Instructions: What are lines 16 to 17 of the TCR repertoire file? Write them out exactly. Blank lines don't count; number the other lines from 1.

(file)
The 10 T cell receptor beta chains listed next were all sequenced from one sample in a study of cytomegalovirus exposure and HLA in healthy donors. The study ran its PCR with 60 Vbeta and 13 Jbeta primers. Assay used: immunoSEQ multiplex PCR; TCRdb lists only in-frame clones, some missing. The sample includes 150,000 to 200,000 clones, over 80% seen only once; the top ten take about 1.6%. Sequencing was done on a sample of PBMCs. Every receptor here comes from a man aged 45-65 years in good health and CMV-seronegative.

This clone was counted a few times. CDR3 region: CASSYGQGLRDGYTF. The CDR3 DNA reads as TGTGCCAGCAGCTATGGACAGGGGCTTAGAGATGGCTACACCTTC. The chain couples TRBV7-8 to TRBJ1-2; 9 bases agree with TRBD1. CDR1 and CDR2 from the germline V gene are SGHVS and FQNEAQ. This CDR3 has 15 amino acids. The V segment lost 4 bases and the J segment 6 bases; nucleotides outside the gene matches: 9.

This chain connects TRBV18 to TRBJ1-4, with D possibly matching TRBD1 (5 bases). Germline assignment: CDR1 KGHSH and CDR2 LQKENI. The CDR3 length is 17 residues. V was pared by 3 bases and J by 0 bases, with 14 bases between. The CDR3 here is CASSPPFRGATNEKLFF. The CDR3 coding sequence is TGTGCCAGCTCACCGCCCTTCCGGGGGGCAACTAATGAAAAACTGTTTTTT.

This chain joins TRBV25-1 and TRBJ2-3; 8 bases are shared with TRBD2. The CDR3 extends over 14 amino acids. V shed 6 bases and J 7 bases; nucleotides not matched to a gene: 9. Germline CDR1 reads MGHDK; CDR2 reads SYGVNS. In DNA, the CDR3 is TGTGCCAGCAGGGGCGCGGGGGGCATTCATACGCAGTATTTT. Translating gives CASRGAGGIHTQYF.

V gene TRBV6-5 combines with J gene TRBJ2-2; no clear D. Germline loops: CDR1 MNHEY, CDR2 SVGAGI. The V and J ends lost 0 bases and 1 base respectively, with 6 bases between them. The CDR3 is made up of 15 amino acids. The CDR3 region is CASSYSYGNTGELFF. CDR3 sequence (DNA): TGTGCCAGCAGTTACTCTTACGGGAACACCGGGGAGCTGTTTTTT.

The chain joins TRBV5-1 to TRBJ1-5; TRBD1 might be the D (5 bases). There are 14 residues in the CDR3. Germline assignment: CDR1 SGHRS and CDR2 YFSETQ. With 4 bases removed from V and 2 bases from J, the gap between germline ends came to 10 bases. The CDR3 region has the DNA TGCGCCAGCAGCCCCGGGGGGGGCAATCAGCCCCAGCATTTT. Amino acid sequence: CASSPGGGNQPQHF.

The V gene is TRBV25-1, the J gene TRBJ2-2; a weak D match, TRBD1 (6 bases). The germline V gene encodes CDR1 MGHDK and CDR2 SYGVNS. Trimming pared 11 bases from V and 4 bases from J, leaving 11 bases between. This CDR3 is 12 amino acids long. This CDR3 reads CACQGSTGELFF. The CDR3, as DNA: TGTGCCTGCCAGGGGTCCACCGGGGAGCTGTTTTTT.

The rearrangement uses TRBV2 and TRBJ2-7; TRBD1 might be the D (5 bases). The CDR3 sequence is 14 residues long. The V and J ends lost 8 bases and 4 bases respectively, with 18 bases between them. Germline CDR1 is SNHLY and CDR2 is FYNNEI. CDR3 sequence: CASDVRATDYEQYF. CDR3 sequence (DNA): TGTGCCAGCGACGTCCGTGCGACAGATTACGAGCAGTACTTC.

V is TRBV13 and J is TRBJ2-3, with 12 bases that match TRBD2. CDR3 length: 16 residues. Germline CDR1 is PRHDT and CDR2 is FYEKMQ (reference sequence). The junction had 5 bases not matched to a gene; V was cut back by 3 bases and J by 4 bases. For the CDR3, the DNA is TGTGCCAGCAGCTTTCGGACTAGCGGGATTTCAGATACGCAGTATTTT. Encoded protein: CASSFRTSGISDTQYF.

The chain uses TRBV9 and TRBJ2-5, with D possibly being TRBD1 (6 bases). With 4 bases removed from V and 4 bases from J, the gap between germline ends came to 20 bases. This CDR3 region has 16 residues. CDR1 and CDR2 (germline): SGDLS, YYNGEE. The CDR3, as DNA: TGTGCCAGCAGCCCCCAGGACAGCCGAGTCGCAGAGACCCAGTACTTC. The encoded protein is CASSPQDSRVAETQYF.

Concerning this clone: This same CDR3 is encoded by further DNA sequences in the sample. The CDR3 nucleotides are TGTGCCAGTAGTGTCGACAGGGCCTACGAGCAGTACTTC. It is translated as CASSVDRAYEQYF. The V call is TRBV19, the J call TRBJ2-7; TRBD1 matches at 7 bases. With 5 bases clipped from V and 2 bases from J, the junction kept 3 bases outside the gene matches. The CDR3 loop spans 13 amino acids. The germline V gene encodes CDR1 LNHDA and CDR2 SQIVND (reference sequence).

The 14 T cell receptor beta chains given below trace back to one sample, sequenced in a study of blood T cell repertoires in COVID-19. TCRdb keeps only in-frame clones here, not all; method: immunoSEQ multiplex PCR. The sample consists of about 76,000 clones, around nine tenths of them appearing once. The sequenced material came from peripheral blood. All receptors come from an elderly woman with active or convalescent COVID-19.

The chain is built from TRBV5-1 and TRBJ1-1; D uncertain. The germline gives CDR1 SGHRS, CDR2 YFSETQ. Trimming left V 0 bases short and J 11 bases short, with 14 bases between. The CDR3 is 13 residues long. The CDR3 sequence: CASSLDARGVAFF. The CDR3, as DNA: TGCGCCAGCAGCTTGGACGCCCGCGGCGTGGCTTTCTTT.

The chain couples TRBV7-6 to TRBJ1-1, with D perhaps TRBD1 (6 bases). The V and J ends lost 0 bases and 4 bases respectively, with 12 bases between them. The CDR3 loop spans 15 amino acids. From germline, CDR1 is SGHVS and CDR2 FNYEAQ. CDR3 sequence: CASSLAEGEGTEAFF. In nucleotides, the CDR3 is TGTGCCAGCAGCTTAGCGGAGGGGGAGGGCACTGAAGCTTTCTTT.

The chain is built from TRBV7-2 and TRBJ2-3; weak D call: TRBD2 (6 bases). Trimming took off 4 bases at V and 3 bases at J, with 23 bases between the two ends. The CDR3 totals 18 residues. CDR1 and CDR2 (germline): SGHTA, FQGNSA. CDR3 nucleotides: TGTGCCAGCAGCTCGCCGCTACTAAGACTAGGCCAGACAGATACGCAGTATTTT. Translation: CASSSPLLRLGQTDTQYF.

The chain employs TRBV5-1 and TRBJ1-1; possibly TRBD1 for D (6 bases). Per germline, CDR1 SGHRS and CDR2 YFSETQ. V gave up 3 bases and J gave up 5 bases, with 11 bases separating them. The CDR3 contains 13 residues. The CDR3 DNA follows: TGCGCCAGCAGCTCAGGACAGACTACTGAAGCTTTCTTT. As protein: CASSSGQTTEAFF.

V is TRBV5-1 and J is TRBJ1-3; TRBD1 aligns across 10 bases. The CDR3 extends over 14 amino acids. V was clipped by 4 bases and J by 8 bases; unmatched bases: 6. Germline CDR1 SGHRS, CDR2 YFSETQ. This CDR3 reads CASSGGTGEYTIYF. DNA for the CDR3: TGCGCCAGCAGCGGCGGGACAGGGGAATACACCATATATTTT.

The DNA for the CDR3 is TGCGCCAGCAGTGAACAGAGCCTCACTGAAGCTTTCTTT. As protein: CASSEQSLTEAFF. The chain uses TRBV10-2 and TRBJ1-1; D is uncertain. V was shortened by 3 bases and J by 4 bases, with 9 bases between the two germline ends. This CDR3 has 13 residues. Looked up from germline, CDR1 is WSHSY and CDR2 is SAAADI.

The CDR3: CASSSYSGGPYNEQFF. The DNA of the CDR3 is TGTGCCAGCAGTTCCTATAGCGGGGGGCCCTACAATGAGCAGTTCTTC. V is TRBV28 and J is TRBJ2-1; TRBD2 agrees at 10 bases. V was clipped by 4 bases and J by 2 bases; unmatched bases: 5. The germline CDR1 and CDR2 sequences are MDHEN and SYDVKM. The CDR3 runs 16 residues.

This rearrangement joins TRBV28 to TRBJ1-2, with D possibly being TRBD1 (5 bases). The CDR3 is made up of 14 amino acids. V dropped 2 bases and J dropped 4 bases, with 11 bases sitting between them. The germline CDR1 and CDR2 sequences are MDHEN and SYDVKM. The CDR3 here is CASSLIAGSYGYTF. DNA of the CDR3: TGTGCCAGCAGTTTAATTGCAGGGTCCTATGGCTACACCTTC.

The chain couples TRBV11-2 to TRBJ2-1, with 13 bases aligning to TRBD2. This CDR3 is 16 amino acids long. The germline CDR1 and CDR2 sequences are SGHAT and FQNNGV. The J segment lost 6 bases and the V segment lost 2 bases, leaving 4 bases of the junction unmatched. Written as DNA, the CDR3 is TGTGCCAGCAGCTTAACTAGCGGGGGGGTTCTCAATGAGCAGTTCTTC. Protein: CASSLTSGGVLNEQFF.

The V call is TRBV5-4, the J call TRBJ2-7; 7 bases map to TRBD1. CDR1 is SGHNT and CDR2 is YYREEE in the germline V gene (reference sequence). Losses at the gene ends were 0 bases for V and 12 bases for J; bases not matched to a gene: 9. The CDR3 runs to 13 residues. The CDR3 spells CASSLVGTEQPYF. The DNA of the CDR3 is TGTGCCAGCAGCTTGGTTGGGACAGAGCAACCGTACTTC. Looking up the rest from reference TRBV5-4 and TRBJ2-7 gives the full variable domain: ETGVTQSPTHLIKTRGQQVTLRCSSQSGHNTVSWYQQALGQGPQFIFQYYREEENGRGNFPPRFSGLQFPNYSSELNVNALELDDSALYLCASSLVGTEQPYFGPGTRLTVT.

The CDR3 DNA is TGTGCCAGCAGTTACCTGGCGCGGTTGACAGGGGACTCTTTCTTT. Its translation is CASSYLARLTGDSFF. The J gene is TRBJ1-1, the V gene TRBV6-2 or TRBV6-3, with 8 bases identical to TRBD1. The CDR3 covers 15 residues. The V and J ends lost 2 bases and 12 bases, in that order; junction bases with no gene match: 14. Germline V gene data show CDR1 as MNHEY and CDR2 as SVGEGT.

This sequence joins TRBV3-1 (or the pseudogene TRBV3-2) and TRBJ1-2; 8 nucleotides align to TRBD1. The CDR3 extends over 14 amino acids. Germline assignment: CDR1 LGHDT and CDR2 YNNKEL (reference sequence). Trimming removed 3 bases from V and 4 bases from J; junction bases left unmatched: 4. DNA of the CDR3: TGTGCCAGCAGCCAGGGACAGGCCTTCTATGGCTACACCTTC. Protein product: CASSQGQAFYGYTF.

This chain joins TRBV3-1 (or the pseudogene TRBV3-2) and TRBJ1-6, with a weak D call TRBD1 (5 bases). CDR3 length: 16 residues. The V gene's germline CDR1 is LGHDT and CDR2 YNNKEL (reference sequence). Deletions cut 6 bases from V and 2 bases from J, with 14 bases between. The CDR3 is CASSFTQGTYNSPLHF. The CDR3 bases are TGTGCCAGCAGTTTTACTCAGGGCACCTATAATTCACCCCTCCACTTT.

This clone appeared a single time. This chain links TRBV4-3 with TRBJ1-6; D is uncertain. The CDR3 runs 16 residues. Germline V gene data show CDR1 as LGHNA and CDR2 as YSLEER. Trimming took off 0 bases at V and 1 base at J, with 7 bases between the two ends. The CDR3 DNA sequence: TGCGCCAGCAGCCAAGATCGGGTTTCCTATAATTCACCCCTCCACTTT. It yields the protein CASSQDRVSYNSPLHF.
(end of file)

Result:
The chain employs TRBV5-1 and TRBJ1-1; possibly TRBD1 for D (6 bases). Per germline, CDR1 SGHRS and CDR2 YFSETQ. V gave up 3 bases and J gave up 5 bases, with 11 bases separating them. The CDR3 contains 13 residues. The CDR3 DNA follows: TGCGCCAGCAGCTCAGGACAGACTACTGAAGCTTTCTTT. As protein: CASSSGQTTEAFF.

V is TRBV5-1 and J is TRBJ1-3; TRBD1 aligns across 10 bases. The CDR3 extends over 14 amino acids. V was clipped by 4 bases and J by 8 bases; unmatched bases: 6. Germline CDR1 SGHRS, CDR2 YFSETQ. This CDR3 reads CASSGGTGEYTIYF. DNA for the CDR3: TGCGCCAGCAGCGGCGGGACAGGGGAATACACCATATATTTT.